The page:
Key stakeholders are keen on inviting pharmaceutical companies from Japan, Taiwan, and Cuba to establish their manufacturing facilities in the Philippines as the country expands its science and technology base.
Lawyer Jose Maria Ochave, senior vice president for business development of Unilab Inc., said they seek to improve government-to-government (G2G) engagement with countries which have a higher likelihood of forging technology transfer relationships.
Ochave cited Japan as an example, noting there is a push on the part of the Japanese government for its population to use generic medicines.
“We all know it’s very expensive to produce not just medicine but any other product in Japan and therefore, there is a thought that perhaps you can invite the Japanese to come over, establish their facilities in the Philippine Export Zone, especially for the Japanese market,” he said.
“What’s the benefit to us? The benefit is that our own manpower here gets to be trained by these Japanese pharmaceutical companies and we expand our science and technology base here,” he added.
Ochave said Taiwan is also a potential for G2G engagement as it has a “very small market” and the Philippine market is “big” for them.
“Any manufacturer (like) Taiwanese manufacturers may find it encouraging to establish a facility here in the Philippines,” he said.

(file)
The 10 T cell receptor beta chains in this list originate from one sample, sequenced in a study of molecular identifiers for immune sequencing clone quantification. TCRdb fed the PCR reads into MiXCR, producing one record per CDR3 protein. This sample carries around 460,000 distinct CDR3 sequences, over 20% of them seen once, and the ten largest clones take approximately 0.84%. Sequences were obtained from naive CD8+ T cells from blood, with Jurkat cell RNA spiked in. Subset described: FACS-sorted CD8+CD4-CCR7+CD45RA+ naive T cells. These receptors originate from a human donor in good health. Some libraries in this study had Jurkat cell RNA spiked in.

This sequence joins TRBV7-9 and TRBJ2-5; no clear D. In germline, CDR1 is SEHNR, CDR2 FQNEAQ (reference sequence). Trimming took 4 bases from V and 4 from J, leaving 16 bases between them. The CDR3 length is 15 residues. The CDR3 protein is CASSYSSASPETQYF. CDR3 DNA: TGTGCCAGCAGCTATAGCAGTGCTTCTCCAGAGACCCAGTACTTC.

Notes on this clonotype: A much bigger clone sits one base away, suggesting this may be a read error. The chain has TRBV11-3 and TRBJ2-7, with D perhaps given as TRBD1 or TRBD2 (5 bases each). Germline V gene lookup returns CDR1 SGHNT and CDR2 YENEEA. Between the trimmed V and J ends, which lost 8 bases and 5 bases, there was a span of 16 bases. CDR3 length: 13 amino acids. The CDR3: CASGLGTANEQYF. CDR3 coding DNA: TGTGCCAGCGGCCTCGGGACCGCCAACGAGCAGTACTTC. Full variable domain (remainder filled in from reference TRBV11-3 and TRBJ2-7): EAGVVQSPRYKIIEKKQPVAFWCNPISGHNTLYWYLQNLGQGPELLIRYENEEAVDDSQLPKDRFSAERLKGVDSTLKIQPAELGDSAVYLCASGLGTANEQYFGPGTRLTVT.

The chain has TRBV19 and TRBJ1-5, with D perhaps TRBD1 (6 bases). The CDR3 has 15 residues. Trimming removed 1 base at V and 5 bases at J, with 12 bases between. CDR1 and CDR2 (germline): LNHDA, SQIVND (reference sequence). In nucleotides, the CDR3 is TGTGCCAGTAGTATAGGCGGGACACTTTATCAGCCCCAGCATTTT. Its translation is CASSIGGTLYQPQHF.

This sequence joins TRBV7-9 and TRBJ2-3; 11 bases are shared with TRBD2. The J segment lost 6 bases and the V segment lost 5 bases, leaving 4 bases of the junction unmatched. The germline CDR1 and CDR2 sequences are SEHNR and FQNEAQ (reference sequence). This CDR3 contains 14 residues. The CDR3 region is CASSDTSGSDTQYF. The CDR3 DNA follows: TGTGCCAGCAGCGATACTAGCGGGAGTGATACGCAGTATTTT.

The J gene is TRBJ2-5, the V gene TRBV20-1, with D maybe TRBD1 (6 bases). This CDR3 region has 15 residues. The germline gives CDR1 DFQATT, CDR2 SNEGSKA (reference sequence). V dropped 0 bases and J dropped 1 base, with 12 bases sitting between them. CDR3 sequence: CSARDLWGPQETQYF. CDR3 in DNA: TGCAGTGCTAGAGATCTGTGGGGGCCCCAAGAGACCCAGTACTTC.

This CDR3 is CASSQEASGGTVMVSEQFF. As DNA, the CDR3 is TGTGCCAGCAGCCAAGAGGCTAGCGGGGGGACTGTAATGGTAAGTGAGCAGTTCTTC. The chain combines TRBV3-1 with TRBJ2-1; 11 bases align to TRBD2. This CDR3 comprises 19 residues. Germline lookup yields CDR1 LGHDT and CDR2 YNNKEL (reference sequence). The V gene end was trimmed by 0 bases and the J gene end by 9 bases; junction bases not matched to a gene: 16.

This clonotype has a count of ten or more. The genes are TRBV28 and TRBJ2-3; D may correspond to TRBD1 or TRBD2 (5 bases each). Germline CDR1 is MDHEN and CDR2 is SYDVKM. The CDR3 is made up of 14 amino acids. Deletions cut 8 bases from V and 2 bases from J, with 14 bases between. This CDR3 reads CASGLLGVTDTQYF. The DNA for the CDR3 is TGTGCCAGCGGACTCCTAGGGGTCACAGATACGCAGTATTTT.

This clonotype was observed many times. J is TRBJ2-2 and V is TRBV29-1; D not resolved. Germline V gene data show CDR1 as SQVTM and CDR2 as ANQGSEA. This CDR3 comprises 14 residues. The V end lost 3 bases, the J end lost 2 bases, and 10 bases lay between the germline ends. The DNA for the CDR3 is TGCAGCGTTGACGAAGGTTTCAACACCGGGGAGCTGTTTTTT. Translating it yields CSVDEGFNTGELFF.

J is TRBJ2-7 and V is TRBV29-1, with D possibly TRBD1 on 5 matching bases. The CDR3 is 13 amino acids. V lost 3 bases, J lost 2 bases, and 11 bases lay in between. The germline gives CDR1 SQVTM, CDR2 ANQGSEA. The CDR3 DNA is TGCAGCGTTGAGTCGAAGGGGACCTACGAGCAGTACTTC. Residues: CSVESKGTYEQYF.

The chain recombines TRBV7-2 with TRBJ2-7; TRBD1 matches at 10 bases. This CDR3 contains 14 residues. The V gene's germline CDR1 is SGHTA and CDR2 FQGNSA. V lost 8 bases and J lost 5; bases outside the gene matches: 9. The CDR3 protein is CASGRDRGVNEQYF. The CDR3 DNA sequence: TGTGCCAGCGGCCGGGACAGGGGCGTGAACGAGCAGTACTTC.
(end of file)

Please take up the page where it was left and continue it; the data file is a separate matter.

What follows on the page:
Ochave also identified Cuba given its advanced science and technology.
“I think the preference of Cuba is always G2G. We don’t know whether this is possible but I think we are going to try,” he added.
Ochave presented the result of the consultation for the health and life sciences cluster.
Health and life sciences is among the industry clusters prioritized by the Department of Trade and Industry for the next six years. Others are the industry, manufacturing and transport cluster; technology, media and telecommunications cluster; and modern basic needs and resilient economy cluster.
Ochave cited other recommendations of participants of the health and life sciences cluster, including aligning policies of various agencies to encourage local manufacturing.
“One example is having a green lane for product registration for locally manufactured products and if possible given our existing procurement laws to give preferential treatment to locally manufactured products, especially for government purchases,” he said.
Ochave also highlighted the need to strengthen public-private partnership to improve access to innovative medicines instead of focusing on price control that tends to inhibit entry of these medicines. – Press release